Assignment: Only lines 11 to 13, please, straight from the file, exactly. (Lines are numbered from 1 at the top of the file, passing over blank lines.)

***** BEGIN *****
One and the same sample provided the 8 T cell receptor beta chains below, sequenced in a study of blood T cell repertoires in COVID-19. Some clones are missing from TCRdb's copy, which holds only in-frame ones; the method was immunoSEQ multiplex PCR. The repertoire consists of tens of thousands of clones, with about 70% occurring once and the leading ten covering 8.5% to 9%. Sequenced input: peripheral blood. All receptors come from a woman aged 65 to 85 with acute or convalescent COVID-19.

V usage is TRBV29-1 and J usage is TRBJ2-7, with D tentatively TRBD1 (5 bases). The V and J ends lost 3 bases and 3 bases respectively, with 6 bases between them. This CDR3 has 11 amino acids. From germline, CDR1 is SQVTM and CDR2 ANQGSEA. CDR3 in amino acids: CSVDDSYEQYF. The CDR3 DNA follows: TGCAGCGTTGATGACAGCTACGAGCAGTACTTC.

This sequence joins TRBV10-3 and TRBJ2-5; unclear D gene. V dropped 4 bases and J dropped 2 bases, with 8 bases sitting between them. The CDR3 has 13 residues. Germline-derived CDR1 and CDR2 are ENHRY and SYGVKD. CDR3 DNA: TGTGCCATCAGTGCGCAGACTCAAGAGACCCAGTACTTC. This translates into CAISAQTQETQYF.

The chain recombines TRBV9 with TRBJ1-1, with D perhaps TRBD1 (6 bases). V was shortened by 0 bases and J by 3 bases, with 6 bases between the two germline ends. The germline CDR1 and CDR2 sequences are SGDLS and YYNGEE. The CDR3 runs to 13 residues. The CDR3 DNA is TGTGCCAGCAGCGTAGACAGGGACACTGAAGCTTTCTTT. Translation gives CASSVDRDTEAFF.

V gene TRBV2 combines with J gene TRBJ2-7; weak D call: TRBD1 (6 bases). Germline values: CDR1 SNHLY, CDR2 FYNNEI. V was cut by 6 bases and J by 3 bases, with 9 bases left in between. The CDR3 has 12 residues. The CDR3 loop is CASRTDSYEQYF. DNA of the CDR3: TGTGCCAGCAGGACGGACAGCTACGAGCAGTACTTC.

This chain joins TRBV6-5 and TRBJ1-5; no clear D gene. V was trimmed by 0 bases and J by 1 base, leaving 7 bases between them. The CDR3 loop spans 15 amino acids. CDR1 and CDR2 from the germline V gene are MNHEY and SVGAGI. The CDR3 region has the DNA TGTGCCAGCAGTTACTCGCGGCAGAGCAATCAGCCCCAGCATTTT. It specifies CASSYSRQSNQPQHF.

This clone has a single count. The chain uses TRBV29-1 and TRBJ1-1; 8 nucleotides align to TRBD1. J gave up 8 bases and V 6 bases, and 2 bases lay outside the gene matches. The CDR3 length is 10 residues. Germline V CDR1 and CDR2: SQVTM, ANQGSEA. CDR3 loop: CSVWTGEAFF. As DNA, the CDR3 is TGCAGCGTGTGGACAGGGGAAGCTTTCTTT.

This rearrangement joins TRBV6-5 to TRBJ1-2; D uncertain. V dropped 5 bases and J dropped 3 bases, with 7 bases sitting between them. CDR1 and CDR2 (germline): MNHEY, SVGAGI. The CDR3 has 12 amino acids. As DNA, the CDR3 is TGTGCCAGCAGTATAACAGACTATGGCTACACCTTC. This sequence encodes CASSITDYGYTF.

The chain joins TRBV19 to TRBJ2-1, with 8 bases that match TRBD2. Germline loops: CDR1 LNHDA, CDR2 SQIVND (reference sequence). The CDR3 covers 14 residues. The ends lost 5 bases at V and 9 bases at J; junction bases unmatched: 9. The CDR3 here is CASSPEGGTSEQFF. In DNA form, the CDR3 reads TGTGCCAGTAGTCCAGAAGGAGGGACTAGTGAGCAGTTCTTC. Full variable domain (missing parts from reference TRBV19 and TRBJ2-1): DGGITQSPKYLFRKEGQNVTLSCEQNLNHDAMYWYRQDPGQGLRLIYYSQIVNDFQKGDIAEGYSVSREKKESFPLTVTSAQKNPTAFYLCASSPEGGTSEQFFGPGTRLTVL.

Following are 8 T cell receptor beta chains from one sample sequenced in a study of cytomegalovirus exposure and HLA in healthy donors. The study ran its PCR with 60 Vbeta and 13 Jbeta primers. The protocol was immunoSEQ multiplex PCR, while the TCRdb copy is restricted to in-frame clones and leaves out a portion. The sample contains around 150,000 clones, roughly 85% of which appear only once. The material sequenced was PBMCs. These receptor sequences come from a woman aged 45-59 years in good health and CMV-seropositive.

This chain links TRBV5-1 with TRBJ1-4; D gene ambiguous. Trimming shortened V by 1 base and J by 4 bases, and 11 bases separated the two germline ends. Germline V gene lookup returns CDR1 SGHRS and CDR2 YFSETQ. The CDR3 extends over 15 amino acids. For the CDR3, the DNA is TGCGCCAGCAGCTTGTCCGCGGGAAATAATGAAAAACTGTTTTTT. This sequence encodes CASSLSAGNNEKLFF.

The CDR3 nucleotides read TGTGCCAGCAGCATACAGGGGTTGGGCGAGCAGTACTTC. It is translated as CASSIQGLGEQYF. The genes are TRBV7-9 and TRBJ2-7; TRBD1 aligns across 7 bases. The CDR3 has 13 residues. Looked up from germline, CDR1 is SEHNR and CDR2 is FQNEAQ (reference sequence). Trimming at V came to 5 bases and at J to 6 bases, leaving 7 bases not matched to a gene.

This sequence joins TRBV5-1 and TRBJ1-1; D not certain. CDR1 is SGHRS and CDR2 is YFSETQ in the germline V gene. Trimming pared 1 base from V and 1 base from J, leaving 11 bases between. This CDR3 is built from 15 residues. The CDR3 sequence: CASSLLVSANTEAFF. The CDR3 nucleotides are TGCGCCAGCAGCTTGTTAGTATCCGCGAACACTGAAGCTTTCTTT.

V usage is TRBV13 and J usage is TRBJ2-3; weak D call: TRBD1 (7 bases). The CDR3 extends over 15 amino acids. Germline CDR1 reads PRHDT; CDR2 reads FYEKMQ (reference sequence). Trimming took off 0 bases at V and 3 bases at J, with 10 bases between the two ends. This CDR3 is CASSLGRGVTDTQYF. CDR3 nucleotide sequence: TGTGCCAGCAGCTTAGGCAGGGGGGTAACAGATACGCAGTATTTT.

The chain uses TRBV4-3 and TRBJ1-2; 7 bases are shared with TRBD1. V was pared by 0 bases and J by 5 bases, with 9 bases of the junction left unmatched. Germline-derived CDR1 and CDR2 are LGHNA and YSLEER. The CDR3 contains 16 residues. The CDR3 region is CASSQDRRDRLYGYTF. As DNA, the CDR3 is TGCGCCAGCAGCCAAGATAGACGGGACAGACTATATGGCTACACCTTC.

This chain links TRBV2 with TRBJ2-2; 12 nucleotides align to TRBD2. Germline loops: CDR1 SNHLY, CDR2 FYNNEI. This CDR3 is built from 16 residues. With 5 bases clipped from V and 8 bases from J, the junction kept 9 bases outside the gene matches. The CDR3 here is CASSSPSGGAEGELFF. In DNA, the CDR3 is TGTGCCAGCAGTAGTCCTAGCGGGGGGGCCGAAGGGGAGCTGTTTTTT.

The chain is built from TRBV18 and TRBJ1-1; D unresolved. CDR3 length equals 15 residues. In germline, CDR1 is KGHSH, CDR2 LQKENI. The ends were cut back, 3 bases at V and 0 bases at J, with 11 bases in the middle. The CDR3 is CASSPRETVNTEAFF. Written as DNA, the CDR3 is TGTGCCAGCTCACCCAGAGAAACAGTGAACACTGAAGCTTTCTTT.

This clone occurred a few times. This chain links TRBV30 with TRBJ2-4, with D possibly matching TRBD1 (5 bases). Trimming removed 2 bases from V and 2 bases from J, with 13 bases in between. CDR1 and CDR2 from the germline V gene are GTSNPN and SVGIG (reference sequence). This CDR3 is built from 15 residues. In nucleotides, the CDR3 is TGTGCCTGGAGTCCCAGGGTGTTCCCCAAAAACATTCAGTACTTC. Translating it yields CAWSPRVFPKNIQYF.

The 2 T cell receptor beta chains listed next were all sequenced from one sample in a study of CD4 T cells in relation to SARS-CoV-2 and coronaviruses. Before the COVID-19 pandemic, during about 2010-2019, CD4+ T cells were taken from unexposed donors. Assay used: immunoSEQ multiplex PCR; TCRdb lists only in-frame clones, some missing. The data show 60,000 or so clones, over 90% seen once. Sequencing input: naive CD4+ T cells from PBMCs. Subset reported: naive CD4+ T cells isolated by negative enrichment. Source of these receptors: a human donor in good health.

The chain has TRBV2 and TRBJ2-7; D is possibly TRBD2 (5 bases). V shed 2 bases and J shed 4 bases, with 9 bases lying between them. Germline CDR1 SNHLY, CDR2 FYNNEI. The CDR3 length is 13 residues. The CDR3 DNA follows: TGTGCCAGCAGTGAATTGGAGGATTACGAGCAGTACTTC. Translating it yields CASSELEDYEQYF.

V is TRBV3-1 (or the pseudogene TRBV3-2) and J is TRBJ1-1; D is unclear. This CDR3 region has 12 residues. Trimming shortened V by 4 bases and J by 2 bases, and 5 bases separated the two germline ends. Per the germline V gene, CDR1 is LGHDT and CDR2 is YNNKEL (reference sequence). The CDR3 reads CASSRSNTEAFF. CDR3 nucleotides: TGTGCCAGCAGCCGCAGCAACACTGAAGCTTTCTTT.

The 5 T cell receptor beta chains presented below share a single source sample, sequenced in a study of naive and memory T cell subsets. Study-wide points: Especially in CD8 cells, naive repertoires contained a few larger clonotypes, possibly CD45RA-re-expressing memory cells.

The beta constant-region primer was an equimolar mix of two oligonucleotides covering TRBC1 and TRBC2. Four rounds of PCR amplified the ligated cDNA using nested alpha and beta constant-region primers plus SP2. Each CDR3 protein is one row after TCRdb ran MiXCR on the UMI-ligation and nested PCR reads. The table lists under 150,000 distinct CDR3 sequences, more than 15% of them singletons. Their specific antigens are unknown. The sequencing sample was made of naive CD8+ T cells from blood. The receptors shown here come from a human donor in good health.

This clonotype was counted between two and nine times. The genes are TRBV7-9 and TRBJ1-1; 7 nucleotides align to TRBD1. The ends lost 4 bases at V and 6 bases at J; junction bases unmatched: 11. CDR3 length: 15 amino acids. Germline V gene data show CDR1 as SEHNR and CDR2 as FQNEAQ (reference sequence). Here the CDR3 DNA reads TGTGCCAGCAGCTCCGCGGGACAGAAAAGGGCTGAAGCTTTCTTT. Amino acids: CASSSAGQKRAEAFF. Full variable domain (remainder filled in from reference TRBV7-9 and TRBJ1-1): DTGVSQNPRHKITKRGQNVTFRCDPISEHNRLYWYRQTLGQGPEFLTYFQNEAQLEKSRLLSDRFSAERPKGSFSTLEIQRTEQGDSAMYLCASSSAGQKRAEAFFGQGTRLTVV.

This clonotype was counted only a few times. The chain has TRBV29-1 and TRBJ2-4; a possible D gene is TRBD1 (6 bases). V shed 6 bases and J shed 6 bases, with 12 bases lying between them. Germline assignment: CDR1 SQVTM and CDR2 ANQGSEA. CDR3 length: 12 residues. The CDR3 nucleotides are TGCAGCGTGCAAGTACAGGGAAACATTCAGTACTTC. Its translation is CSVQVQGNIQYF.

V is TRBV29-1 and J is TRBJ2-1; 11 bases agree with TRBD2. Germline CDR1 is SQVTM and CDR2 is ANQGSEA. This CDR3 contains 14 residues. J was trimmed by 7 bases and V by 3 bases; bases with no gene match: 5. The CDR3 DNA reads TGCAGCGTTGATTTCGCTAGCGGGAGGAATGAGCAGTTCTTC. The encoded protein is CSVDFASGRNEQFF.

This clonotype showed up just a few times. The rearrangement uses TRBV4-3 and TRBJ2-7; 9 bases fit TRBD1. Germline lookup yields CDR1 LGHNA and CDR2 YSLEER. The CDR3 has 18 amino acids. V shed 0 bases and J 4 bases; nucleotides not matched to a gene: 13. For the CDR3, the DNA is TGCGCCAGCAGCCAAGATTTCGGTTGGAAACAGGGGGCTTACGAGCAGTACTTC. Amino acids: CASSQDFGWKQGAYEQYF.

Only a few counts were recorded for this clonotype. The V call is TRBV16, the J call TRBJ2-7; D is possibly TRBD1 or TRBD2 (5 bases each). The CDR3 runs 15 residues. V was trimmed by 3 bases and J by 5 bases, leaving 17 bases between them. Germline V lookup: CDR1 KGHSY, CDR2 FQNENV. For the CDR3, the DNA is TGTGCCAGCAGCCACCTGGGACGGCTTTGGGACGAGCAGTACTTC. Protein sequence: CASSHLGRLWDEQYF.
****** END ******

This chain links TRBV5-1 with TRBJ1-4; D gene ambiguous. Trimming shortened V by 1 base and J by 4 bases, and 11 bases separated the two germline ends. Germline V gene lookup returns CDR1 SGHRS and CDR2 YFSETQ. The CDR3 extends over 15 amino acids. For the CDR3, the DNA is TGCGCCAGCAGCTTGTCCGCGGGAAATAATGAAAAACTGTTTTTT. This sequence encodes CASSLSAGNNEKLFF.

The CDR3 nucleotides read TGTGCCAGCAGCATACAGGGGTTGGGCGAGCAGTACTTC. It is translated as CASSIQGLGEQYF. The genes are TRBV7-9 and TRBJ2-7; TRBD1 aligns across 7 bases. The CDR3 has 13 residues. Looked up from germline, CDR1 is SEHNR and CDR2 is FQNEAQ (reference sequence). Trimming at V came to 5 bases and at J to 6 bases, leaving 7 bases not matched to a gene.

This sequence joins TRBV5-1 and TRBJ1-1; D not certain. CDR1 is SGHRS and CDR2 is YFSETQ in the germline V gene. Trimming pared 1 base from V and 1 base from J, leaving 11 bases between. This CDR3 is built from 15 residues. The CDR3 sequence: CASSLLVSANTEAFF. The CDR3 nucleotides are TGCGCCAGCAGCTTGTTAGTATCCGCGAACACTGAAGCTTTCTTT.